Willamette Law Online

United States Supreme Court Certiorari Granted


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Clapper v. Amnesty Int'l USA

Summarized by: 

Date Filed: May 21, 2012
Case #: 11-1025
Court Below: 638 F.3d 118 (2d Cir. 2011)
Full Text Opinion: http://www.ca2.uscourts.gov/decisions/isysquery/9a8400b0-98c5-4265-972d-c8603ddc803e/2/doc/09-4112_opn.pdf

Standing: Whether a belief that legislation might result in future injury coupled with the funds expended in an effort to prevent that future injury is sufficient to meet the injury in fact requirement for Article III standing.

Congress enacted the Foreign Intelligence Surveillance Act of 1978 (FISA) in order to regulate governmental use of communications "for surveillance of foreign intelligence purposes." In 2008 Congress amended the Act and added § 702 (codified at 50 U.S.C. § 1881a) which allows government electronic surveillance to target "non-United States persons who are believed to be outside the United States in order to obtain foreign intelligence information."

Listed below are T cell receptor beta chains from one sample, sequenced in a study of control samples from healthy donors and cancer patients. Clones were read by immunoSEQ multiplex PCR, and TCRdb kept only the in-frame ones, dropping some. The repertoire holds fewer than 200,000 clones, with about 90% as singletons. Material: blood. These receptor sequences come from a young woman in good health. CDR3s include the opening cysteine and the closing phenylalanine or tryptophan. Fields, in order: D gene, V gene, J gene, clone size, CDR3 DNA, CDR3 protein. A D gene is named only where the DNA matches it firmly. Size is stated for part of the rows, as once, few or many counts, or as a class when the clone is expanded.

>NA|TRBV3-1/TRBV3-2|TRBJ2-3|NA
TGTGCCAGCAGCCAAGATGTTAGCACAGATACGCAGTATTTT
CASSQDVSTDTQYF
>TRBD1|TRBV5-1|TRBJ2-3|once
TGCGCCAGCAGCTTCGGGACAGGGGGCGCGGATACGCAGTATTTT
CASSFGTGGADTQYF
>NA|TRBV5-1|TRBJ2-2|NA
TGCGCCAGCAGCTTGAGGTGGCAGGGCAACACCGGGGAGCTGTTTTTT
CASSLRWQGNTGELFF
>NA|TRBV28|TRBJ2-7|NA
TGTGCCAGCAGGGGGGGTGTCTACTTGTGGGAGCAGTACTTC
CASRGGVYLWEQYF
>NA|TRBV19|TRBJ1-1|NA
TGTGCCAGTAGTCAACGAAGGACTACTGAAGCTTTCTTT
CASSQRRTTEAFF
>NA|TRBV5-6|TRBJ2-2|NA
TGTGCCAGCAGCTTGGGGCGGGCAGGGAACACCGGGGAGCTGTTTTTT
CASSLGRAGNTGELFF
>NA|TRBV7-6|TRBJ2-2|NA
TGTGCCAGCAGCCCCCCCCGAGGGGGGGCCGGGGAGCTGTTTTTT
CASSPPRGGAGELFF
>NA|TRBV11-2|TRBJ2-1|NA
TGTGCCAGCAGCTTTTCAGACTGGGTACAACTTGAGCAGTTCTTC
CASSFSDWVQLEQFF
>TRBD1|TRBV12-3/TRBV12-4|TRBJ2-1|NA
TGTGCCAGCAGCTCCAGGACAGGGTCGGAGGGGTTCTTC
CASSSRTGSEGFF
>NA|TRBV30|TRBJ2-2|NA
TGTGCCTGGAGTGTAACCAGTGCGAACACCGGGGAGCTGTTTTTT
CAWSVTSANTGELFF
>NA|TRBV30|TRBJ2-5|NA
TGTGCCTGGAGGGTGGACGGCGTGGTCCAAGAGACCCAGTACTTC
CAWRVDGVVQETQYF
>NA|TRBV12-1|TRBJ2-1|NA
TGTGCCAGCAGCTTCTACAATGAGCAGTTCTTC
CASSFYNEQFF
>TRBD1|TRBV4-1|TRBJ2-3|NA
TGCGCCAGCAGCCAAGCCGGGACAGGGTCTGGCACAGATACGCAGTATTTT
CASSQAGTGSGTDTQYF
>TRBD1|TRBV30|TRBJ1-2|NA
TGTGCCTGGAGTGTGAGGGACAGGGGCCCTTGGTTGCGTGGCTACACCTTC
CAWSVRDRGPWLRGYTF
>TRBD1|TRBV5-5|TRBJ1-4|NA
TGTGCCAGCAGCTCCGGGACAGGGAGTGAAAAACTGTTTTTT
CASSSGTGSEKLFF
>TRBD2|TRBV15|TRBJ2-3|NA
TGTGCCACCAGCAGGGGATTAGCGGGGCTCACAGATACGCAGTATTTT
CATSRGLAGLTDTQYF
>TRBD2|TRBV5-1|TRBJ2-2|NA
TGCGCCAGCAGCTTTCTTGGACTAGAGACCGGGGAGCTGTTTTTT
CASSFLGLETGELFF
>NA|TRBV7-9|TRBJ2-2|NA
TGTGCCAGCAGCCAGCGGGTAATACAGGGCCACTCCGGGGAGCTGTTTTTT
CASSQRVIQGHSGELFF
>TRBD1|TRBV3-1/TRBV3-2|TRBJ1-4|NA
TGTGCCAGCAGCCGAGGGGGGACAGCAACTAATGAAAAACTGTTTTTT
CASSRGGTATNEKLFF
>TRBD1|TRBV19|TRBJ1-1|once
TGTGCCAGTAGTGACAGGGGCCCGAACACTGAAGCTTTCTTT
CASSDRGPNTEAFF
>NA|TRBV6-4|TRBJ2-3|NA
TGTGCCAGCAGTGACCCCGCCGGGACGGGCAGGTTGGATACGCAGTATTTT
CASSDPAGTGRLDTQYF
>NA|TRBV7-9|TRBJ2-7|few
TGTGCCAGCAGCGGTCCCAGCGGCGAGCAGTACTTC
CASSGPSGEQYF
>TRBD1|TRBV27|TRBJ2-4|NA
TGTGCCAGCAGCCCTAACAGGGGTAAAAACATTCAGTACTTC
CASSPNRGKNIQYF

Respondents challenged the constitutionality of § 702, and the District Court found that they lacked standing because fear of injury does not meet the “injury in fact” requirement. The Court of Appeals for the Second Circuit found that Respondents had standing due to the “costly and burdensome measures” undertaken in an effort to protect the confidentiality of their communications and that "expenditure of funds" is an injury in fact and it is not unreasonable for the respondents to incur these costs because the fear is not "fanciful, paranoid, or otherwise unreasonable."

Petitioners argue that Respondents lack standing because they “proffered no evidence” that the US government would intercept their international communications through § 702-authorized measures and failed to show that the court was capable of providing relief.